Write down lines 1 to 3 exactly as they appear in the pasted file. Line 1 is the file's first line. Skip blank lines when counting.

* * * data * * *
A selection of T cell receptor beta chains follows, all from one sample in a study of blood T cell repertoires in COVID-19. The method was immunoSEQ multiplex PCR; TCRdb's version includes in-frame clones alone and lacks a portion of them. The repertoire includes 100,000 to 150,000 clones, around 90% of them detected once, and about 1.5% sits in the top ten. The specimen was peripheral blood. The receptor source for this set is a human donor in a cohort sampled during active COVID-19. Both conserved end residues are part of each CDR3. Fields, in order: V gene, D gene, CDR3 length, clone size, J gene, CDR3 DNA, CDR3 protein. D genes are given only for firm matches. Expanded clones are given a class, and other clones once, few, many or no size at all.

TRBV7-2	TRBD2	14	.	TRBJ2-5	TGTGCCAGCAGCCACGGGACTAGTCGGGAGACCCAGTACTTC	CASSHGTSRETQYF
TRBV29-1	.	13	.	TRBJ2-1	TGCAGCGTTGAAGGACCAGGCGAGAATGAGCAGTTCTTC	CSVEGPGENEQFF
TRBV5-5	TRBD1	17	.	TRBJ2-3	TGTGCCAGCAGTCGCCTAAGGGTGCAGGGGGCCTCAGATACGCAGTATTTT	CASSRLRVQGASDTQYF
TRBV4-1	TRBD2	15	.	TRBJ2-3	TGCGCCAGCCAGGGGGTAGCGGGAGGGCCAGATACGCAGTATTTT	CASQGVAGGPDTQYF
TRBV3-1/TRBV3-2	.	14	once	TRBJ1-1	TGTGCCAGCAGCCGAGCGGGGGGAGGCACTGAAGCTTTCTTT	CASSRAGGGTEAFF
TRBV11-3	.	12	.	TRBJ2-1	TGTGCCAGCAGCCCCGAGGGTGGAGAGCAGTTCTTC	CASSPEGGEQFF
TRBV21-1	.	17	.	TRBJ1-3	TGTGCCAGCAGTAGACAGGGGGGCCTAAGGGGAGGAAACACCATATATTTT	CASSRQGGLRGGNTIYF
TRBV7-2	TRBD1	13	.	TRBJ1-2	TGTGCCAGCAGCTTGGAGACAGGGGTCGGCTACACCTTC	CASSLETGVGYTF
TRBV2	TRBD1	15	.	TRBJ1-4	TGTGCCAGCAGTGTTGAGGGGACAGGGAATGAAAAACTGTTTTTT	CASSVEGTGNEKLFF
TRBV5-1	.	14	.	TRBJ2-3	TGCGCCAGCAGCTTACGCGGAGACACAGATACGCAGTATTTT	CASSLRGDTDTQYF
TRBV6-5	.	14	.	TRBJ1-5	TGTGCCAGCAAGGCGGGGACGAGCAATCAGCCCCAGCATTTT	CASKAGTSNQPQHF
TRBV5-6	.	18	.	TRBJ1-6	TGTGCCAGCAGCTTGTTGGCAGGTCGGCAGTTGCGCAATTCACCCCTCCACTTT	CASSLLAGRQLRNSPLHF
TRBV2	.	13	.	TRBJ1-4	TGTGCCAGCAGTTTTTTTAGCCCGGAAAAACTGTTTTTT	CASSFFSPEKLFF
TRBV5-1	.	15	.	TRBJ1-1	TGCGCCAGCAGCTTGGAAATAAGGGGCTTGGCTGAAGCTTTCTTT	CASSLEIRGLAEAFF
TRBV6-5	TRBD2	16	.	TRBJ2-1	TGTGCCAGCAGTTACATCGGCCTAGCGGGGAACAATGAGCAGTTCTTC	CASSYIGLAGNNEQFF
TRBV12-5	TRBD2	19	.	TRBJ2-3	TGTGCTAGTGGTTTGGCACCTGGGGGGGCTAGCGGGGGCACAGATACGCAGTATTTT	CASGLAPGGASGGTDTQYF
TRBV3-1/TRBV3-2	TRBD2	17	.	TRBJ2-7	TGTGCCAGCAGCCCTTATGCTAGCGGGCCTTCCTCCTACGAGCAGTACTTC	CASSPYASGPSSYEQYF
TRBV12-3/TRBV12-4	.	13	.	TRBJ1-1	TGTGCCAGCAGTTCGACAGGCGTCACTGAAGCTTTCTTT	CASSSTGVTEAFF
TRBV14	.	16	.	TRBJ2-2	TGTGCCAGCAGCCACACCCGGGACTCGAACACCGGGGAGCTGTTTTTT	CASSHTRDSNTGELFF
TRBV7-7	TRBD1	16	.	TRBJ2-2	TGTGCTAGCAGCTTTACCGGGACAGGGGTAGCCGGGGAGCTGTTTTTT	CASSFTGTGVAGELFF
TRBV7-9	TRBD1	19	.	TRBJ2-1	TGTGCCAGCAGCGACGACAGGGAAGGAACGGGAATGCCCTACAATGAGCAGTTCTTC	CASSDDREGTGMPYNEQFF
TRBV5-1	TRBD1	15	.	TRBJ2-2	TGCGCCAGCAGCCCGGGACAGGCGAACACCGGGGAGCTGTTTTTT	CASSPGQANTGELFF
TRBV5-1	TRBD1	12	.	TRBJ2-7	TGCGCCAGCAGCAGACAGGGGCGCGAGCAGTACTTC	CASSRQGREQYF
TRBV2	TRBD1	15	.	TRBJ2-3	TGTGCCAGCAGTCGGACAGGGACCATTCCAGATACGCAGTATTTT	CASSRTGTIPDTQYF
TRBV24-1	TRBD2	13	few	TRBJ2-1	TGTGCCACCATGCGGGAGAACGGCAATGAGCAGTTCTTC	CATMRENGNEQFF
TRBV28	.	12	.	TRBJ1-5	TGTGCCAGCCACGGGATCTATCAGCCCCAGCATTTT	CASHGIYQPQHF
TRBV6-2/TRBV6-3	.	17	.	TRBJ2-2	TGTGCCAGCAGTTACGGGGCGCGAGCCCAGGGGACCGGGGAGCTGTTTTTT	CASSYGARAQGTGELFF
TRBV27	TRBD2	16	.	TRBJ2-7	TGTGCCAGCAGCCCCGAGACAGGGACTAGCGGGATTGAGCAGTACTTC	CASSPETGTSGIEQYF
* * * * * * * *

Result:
A selection of T cell receptor beta chains follows, all from one sample in a study of blood T cell repertoires in COVID-19. The method was immunoSEQ multiplex PCR; TCRdb's version includes in-frame clones alone and lacks a portion of them. The repertoire includes 100,000 to 150,000 clones, around 90% of them detected once, and about 1.5% sits in the top ten. The specimen was peripheral blood. The receptor source for this set is a human donor in a cohort sampled during active COVID-19. Both conserved end residues are part of each CDR3. Fields, in order: V gene, D gene, CDR3 length, clone size, J gene, CDR3 DNA, CDR3 protein. D genes are given only for firm matches. Expanded clones are given a class, and other clones once, few, many or no size at all.

TRBV7-2	TRBD2	14	.	TRBJ2-5	TGTGCCAGCAGCCACGGGACTAGTCGGGAGACCCAGTACTTC	CASSHGTSRETQYF
TRBV29-1	.	13	.	TRBJ2-1	TGCAGCGTTGAAGGACCAGGCGAGAATGAGCAGTTCTTC	CSVEGPGENEQFF